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Beware of dangers traveling to Mexico

POSTED February 22, 2012 8:19 a.m.
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The State Department has once again issued a travel warning to U.S. citizens planning to enter Mexico. In particular, the concern is directed at Mexico cities bordering the United States that travelers from the U.S. must pass through when entering Mexico. The warning also suggests that there is heightened danger to tourists throughout all of Mexico, but it specifically lists the Mexican states of Baja California, Chihuahua, Coahuila, Durango, Nuevo Leon, San Luis Potosi, Sinaloa, Sonora, Tamaulipas and Zacatecas as the worst areas. The aforementioned areas are troubled because they represent the most active gateways to the United States from Mexico for drug, gun, and human trafficking.

This is not the first time the U.S. government has issued a warning of this nature, as there has been much drug-related violence in Mexico for the past seven years (and before). Travel warnings have been occurring at least once yearly. Since December of 2006, some 50,000 people have been killed either as direct targets or as unintended victims of violent actions stemming from conflicts between rival drug cartels, as well as between the government and cartels.

The problem has become so serious that the Mexican government is literally fighting the cartels to keep that country from becoming a narco state. By definition, a narco state is where a nation's government either directly or tacitly approves of the illegal drug trade. Mexico's government is not at that point, and it is certainly trying to eliminate the drug scourge from its country. Nevertheless, the cartels are not only operating openly and in a brazen fashion, they are actively attempting to corrupt or intimidate government and elected officials. The fact that the United States has a voracious appetite for drugs does not help the situation at all.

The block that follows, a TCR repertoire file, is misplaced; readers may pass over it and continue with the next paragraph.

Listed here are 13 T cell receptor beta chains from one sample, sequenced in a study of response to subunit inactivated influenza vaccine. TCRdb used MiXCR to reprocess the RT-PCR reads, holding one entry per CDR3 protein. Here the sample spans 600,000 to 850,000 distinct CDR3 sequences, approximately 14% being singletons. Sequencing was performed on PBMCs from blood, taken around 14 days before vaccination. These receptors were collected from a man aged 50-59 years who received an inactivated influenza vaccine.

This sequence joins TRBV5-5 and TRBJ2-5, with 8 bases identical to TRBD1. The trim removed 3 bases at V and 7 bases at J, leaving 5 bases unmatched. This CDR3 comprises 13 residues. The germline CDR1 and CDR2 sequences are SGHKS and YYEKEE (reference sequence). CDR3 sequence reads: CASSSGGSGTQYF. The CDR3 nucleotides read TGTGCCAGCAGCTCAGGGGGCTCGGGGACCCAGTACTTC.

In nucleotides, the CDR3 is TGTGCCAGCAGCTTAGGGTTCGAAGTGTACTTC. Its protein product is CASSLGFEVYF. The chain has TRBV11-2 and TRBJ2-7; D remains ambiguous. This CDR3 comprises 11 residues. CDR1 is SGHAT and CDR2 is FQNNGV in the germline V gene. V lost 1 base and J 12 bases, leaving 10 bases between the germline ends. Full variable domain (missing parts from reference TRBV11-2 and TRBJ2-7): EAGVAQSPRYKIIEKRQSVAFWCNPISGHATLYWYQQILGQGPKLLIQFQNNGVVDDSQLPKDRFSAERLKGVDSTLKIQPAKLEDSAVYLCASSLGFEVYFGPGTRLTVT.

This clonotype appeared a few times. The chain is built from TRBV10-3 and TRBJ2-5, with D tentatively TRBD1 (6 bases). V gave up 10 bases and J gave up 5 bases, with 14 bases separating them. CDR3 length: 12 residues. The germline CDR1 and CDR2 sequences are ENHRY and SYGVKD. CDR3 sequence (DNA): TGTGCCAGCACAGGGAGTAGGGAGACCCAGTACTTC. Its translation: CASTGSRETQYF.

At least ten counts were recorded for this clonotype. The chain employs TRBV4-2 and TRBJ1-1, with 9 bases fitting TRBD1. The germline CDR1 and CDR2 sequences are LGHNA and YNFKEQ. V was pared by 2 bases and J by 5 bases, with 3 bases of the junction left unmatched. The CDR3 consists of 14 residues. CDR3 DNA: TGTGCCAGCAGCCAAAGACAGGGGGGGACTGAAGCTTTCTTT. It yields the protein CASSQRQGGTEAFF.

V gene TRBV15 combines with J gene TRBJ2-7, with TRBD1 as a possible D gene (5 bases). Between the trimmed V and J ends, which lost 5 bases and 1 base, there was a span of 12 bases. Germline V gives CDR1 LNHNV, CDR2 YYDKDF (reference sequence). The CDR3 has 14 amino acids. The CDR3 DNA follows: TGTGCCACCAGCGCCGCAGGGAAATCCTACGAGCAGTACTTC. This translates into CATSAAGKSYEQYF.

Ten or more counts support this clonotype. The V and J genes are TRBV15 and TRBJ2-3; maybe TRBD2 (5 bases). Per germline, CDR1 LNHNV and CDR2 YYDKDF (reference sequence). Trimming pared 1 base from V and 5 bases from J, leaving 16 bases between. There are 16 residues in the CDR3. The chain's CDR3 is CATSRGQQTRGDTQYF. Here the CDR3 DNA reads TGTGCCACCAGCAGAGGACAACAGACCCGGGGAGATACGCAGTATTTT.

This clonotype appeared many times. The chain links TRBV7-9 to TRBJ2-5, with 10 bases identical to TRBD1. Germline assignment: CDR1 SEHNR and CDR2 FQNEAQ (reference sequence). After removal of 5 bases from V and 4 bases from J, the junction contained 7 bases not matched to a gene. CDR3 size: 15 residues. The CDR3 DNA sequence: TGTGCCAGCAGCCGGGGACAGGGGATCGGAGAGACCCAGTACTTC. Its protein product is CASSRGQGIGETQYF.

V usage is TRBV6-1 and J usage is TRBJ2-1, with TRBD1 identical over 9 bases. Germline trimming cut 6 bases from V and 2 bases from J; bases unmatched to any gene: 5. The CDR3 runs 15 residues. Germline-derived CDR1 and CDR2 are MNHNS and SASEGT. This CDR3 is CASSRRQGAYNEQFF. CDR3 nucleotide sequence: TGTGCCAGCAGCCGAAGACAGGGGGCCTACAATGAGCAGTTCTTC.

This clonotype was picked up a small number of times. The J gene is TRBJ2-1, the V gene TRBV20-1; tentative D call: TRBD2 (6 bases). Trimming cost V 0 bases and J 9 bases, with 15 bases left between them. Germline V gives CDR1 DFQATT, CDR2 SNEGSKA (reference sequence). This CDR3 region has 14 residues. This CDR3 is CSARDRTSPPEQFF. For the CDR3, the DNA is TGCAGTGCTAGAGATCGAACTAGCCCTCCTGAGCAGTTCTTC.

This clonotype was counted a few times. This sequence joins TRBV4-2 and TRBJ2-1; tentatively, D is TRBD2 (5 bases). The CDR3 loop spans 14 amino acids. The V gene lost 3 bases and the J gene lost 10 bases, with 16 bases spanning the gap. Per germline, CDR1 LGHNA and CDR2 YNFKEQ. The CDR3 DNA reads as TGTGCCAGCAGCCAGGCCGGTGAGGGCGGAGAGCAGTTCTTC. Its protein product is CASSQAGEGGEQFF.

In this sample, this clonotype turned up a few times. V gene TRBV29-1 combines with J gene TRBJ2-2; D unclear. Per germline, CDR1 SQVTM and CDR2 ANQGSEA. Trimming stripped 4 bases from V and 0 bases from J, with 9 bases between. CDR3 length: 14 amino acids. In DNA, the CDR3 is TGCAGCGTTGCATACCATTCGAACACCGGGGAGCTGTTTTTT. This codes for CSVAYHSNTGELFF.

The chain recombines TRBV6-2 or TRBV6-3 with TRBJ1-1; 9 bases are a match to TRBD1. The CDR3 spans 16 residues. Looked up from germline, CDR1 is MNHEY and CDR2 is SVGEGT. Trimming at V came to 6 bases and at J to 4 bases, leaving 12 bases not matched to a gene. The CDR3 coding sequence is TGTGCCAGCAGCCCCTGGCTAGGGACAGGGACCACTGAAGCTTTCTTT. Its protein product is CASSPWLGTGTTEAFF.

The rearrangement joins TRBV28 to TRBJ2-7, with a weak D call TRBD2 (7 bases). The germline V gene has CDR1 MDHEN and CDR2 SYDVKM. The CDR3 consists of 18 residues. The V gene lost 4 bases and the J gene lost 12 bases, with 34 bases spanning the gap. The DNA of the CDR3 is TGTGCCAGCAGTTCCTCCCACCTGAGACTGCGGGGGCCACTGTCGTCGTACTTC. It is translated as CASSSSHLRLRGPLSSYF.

The dangers to U.S. citizens, and frankly, anyone in Mexico, include the possibility of being caught in the crossfire between warring drug cartel members. People who appear to have wealth, valuable vehicles or other high dollar items appear to be more vulnerable to robberies than the "average person." Car jacking, kidnappings, homicides and thefts are among the threats facing travelers in Mexico. Disappearances, which are the consequences of some of the kidnappings that have occurred, are also taking place in Mexico,

According to the State Department, "U.S. travelers should be aware that the Mexican government has been engaged in an extensive effort to counter Transnational Criminal Organizations (TCOs) which engage in narcotics trafficking and other unlawful activities throughout Mexico. The TCOs are engaged in a violent struggle to control drug trafficking routes and other criminal activity in those areas, resulting in serious crime and violence throughout the country and can occur anywhere."

The threats to U.S. residents visiting Mexico are real, but statistically, the chances are very slim that any one individual would fall victim to the ongoing violence in Mexico. Millions of tourists visit Mexico every year and experience no problem at all. One should keep in mind, also, that the cartels and other violent criminals make up but a tiny fraction of that country's population. One can argue that there are cities in the United States that are similarly dangerous.

There are two points to this column. The first is simply a matter of sharing information that may be useful to would-be travelers from the United States to Mexico. And if you do choose to travel to Mexico, do so during daylight hours, do not travel alone, leave your travel itinerary information with someone at home, avoid the areas that are known to be dangerous, tone down the appearance of having wealth and, in general, use common personal safety sense. The second point is that the cartel-related crime that currently exists in Mexico is also, at this time, starting to emerge here in the United States. There have been cross-border kidnappings, there is evidence that cartels are already established and active here, and where there are cartels, government corruption will follow. Some of the violent crimes that are often carried out here by what would appear to be local gangs actually have either a direct or indirect cartel influence behind them.

We can conclude that Mexico has areas with increased dangers, and that is a fact. Perhaps more important is the fact that we, as a society, must aggressively combat any cartel-related activity in our country to keep it from growing like the cancer it is. This requires local, state and federal authorities to work closely together by sharing information and rigorously enforcing the law to keep the problem under control. The community has to be vigilant and willing to report suspicious activity and Immigrations and Customs Enforcement (ICE), now part of Homeland Security, has to do all it can to keep tabs on and rid this country of cartel members and their consiglieries. If we fail, then maybe someday it will be the Mexican government issuing travelers' warnings to its citizens about the dangers awaiting them in our country.
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